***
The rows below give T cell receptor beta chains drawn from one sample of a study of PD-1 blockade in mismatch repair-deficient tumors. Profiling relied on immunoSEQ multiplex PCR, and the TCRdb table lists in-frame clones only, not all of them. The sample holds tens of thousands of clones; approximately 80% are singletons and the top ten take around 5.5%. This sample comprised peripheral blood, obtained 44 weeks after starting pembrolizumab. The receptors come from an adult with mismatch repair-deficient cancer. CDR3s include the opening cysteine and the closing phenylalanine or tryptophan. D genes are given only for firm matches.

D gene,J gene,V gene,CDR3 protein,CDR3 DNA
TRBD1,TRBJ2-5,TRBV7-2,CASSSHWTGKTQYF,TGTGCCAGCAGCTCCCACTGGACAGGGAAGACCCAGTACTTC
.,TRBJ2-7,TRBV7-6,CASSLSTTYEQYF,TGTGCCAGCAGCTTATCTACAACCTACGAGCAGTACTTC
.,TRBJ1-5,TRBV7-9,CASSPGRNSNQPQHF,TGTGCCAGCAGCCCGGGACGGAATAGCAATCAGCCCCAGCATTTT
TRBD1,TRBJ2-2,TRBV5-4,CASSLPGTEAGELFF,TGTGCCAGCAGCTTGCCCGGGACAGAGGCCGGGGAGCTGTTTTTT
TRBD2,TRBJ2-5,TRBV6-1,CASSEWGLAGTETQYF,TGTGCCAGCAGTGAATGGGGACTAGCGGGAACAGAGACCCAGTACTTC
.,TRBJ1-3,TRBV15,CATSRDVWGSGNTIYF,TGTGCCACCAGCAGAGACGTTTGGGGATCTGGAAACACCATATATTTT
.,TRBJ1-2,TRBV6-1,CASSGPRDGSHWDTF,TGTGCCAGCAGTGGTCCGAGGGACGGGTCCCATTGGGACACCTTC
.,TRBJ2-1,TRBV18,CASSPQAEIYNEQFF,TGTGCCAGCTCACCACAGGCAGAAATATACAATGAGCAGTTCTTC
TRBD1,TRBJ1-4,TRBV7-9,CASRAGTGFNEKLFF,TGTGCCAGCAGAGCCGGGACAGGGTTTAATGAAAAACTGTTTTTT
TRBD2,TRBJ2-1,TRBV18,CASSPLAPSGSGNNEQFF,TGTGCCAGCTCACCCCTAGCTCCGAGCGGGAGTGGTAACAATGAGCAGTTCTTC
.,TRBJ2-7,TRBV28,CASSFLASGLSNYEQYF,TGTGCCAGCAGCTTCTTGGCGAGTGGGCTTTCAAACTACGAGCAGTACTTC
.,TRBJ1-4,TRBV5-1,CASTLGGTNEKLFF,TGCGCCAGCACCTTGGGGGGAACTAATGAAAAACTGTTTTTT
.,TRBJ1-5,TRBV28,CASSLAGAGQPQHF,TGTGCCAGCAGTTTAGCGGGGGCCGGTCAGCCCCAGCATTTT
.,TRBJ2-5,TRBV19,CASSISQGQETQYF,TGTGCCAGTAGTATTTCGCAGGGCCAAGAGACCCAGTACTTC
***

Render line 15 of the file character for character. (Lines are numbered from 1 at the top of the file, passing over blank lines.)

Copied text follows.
.,TRBJ1-5,TRBV28,CASSLAGAGQPQHF,TGTGCCAGCAGTTTAGCGGGGGCCGGTCAGCCCCAGCATTTT